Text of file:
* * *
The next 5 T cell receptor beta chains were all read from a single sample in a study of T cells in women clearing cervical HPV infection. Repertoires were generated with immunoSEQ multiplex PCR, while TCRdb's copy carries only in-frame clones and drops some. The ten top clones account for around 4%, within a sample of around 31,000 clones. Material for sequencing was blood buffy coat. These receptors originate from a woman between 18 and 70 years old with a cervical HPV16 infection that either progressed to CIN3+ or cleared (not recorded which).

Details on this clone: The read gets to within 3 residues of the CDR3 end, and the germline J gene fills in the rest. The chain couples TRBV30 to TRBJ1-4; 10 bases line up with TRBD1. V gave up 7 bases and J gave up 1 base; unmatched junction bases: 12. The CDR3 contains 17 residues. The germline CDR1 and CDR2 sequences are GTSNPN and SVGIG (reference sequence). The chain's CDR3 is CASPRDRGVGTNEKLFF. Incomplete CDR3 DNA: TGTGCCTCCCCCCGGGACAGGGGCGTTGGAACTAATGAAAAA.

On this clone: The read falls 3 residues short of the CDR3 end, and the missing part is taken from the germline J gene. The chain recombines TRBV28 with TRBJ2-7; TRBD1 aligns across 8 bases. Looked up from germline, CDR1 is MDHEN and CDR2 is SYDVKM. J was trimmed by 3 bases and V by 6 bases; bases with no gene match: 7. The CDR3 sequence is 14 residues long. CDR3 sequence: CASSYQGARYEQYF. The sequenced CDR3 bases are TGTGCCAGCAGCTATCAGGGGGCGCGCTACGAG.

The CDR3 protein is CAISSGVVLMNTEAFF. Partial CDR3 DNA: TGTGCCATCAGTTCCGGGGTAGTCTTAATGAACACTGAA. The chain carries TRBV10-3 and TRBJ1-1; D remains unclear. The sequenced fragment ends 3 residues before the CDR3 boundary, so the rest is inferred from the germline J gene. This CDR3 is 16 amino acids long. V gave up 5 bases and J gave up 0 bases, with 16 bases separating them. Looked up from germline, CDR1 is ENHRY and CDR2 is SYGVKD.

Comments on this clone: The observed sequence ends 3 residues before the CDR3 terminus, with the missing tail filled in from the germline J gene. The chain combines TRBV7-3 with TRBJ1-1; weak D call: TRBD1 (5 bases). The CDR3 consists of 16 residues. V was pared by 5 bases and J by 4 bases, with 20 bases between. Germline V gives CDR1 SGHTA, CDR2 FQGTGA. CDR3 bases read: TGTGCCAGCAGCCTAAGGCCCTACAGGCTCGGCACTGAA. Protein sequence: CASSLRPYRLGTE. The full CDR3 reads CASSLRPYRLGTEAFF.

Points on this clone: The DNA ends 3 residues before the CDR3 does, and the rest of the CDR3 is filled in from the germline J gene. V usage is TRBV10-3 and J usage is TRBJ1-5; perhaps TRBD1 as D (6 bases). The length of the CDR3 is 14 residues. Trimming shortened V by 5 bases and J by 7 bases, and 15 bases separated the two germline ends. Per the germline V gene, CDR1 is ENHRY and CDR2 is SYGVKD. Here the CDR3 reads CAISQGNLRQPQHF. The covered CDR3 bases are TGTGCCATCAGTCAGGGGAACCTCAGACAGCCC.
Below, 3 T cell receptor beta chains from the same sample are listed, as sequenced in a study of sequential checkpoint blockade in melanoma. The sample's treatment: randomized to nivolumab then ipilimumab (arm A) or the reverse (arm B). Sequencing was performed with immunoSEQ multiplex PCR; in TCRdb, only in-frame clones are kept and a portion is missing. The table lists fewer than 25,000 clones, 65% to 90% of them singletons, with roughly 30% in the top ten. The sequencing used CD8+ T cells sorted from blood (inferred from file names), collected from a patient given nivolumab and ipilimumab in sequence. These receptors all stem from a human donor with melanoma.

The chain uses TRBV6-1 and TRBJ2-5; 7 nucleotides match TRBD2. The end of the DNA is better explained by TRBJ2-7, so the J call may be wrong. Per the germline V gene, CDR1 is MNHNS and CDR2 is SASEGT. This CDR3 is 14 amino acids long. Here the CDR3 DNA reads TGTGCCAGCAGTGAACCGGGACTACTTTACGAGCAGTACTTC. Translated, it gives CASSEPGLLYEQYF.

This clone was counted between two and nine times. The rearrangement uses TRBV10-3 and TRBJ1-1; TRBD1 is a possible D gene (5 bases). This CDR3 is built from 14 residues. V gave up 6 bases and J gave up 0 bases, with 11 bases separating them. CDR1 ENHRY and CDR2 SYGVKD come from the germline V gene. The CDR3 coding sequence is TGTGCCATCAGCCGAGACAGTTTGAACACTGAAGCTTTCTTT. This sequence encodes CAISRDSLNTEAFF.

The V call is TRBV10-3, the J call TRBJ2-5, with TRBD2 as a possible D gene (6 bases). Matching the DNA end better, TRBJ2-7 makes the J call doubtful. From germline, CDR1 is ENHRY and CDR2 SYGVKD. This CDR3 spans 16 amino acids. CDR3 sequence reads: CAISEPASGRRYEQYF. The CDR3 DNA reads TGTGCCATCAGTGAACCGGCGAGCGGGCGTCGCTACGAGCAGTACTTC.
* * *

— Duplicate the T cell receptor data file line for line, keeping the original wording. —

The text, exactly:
The next 5 T cell receptor beta chains were all read from a single sample in a study of T cells in women clearing cervical HPV infection. Repertoires were generated with immunoSEQ multiplex PCR, while TCRdb's copy carries only in-frame clones and drops some. The ten top clones account for around 4%, within a sample of around 31,000 clones. Material for sequencing was blood buffy coat. These receptors originate from a woman between 18 and 70 years old with a cervical HPV16 infection that either progressed to CIN3+ or cleared (not recorded which).

Details on this clone: The read gets to within 3 residues of the CDR3 end, and the germline J gene fills in the rest. The chain couples TRBV30 to TRBJ1-4; 10 bases line up with TRBD1. V gave up 7 bases and J gave up 1 base; unmatched junction bases: 12. The CDR3 contains 17 residues. The germline CDR1 and CDR2 sequences are GTSNPN and SVGIG (reference sequence). The chain's CDR3 is CASPRDRGVGTNEKLFF. Incomplete CDR3 DNA: TGTGCCTCCCCCCGGGACAGGGGCGTTGGAACTAATGAAAAA.

On this clone: The read falls 3 residues short of the CDR3 end, and the missing part is taken from the germline J gene. The chain recombines TRBV28 with TRBJ2-7; TRBD1 aligns across 8 bases. Looked up from germline, CDR1 is MDHEN and CDR2 is SYDVKM. J was trimmed by 3 bases and V by 6 bases; bases with no gene match: 7. The CDR3 sequence is 14 residues long. CDR3 sequence: CASSYQGARYEQYF. The sequenced CDR3 bases are TGTGCCAGCAGCTATCAGGGGGCGCGCTACGAG.

The CDR3 protein is CAISSGVVLMNTEAFF. Partial CDR3 DNA: TGTGCCATCAGTTCCGGGGTAGTCTTAATGAACACTGAA. The chain carries TRBV10-3 and TRBJ1-1; D remains unclear. The sequenced fragment ends 3 residues before the CDR3 boundary, so the rest is inferred from the germline J gene. This CDR3 is 16 amino acids long. V gave up 5 bases and J gave up 0 bases, with 16 bases separating them. Looked up from germline, CDR1 is ENHRY and CDR2 is SYGVKD.

Comments on this clone: The observed sequence ends 3 residues before the CDR3 terminus, with the missing tail filled in from the germline J gene. The chain combines TRBV7-3 with TRBJ1-1; weak D call: TRBD1 (5 bases). The CDR3 consists of 16 residues. V was pared by 5 bases and J by 4 bases, with 20 bases between. Germline V gives CDR1 SGHTA, CDR2 FQGTGA. CDR3 bases read: TGTGCCAGCAGCCTAAGGCCCTACAGGCTCGGCACTGAA. Protein sequence: CASSLRPYRLGTE. The full CDR3 reads CASSLRPYRLGTEAFF.

Points on this clone: The DNA ends 3 residues before the CDR3 does, and the rest of the CDR3 is filled in from the germline J gene. V usage is TRBV10-3 and J usage is TRBJ1-5; perhaps TRBD1 as D (6 bases). The length of the CDR3 is 14 residues. Trimming shortened V by 5 bases and J by 7 bases, and 15 bases separated the two germline ends. Per the germline V gene, CDR1 is ENHRY and CDR2 is SYGVKD. Here the CDR3 reads CAISQGNLRQPQHF. The covered CDR3 bases are TGTGCCATCAGTCAGGGGAACCTCAGACAGCCC.
Below, 3 T cell receptor beta chains from the same sample are listed, as sequenced in a study of sequential checkpoint blockade in melanoma. The sample's treatment: randomized to nivolumab then ipilimumab (arm A) or the reverse (arm B). Sequencing was performed with immunoSEQ multiplex PCR; in TCRdb, only in-frame clones are kept and a portion is missing. The table lists fewer than 25,000 clones, 65% to 90% of them singletons, with roughly 30% in the top ten. The sequencing used CD8+ T cells sorted from blood (inferred from file names), collected from a patient given nivolumab and ipilimumab in sequence. These receptors all stem from a human donor with melanoma.

The chain uses TRBV6-1 and TRBJ2-5; 7 nucleotides match TRBD2. The end of the DNA is better explained by TRBJ2-7, so the J call may be wrong. Per the germline V gene, CDR1 is MNHNS and CDR2 is SASEGT. This CDR3 is 14 amino acids long. Here the CDR3 DNA reads TGTGCCAGCAGTGAACCGGGACTACTTTACGAGCAGTACTTC. Translated, it gives CASSEPGLLYEQYF.

This clone was counted between two and nine times. The rearrangement uses TRBV10-3 and TRBJ1-1; TRBD1 is a possible D gene (5 bases). This CDR3 is built from 14 residues. V gave up 6 bases and J gave up 0 bases, with 11 bases separating them. CDR1 ENHRY and CDR2 SYGVKD come from the germline V gene. The CDR3 coding sequence is TGTGCCATCAGCCGAGACAGTTTGAACACTGAAGCTTTCTTT. This sequence encodes CAISRDSLNTEAFF.

The V call is TRBV10-3, the J call TRBJ2-5, with TRBD2 as a possible D gene (6 bases). Matching the DNA end better, TRBJ2-7 makes the J call doubtful. From germline, CDR1 is ENHRY and CDR2 SYGVKD. This CDR3 spans 16 amino acids. CDR3 sequence reads: CAISEPASGRRYEQYF. The CDR3 DNA reads TGTGCCATCAGTGAACCGGCGAGCGGGCGTCGCTACGAGCAGTACTTC.